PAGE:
Wang, Han Jie (Austin)
Microbial fuel cells (MFCs) are devices that use bacteria to catalyze the conversion of waste into electricity. Although MFCs are a promising technology for sustainable energy production, further advances to reduce costs and improve performance are needed for MFCs to become practical. In this study, a high-performance microbial consortia was engineered from genes identified using a rapid screening approach. An E. coli fosmid library was screened in MFCs and the gene inserts from clones demonstrating enhanced power generation were sequenced, revealing both novel and previously identified genes involved in improved biocatalyst performance. A 103-clone microbial consortia was engineered by matching the sequenced genes to other fosmid-harboring E. coli clones. Gene regulation and electron transfer mechanisms of the consortia were analyzed using qPCR and cyclic voltammetry respectively. A novel artificial biofilm was developed involving a layer-by-layer (LbL) synthesis method with bacteria and nanoparticle embedded conductive polymers. The engineered biofilm demonstrated significantly improved power densities over comparable MFCs developed thus far. The novel MFC also exhibited enhanced ability to remove total petroleum hydrocarbons, providing a potential new platform for remediation of hydrocarbon-contaminated sites. This study is the first to demonstrate enhanced MFC performance using an engineered consortia and LbL assembly of electrogenic artificial biofilms. Compared to other methods to improve MFC performance, consortia and biofilm engineering have the potential to be significantly more cost-effective, and prove to be promising steps towards the widespread and accessible implementation of MFC technology.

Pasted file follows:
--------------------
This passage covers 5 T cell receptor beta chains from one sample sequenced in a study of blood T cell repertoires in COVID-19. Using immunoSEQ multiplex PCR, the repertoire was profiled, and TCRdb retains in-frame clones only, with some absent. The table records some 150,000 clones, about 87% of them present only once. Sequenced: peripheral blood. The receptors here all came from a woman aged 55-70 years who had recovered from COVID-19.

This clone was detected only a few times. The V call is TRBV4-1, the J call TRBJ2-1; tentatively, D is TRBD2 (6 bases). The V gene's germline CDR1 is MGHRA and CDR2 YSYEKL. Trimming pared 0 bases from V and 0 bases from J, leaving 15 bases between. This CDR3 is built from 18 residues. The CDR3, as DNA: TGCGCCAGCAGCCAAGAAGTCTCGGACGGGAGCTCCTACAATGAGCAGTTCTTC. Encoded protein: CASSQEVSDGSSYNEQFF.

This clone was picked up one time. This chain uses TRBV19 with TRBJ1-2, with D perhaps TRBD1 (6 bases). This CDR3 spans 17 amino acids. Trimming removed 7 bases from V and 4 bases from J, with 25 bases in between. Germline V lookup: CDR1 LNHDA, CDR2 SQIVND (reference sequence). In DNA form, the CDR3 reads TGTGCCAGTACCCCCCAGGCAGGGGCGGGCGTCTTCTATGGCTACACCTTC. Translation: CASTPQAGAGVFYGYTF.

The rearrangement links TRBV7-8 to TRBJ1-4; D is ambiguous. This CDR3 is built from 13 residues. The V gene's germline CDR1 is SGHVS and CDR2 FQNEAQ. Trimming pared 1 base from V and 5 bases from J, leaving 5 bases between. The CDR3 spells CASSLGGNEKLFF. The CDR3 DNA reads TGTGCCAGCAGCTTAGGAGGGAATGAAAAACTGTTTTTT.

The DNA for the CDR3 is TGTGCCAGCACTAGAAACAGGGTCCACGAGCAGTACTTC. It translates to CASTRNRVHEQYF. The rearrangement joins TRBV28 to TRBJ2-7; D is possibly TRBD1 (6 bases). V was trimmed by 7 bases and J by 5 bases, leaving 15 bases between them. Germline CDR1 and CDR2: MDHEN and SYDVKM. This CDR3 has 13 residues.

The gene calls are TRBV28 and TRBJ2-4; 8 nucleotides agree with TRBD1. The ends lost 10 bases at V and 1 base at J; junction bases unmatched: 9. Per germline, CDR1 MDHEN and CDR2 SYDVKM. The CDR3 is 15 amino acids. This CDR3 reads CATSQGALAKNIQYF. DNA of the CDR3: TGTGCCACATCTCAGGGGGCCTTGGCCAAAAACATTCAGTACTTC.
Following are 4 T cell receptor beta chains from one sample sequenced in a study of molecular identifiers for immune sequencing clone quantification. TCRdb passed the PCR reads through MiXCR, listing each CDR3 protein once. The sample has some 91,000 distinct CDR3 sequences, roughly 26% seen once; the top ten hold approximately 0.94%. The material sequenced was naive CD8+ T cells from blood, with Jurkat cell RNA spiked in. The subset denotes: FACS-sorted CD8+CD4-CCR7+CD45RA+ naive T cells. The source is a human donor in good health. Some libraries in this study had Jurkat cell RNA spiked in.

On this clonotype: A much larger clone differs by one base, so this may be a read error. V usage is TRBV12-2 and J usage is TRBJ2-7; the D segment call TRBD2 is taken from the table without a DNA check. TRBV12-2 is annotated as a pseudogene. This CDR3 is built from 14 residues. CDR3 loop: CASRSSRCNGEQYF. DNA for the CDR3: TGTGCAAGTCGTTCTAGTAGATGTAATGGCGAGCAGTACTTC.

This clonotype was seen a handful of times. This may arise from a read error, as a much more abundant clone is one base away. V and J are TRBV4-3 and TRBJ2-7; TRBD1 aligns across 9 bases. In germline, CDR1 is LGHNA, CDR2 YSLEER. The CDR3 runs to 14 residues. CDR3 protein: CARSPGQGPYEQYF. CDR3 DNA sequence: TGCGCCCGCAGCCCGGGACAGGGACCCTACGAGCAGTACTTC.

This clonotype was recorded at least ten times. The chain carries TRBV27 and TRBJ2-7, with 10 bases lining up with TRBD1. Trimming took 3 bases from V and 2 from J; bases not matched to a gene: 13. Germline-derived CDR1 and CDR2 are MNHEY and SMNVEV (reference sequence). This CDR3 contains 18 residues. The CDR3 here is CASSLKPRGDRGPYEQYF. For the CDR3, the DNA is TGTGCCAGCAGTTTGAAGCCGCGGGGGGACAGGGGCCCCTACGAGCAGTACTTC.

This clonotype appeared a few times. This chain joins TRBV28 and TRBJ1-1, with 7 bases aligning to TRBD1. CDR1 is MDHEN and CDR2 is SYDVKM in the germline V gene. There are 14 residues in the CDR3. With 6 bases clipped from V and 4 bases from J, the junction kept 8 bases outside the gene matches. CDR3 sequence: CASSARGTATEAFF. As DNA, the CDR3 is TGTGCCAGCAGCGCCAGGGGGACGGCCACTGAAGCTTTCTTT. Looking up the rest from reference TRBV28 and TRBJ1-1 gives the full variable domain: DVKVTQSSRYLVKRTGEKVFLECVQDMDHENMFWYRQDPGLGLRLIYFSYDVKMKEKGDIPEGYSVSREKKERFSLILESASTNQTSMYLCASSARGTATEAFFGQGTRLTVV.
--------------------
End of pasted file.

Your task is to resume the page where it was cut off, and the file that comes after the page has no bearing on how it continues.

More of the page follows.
First Award of $5,000
Intel ISEF Best of Category Award of $5,000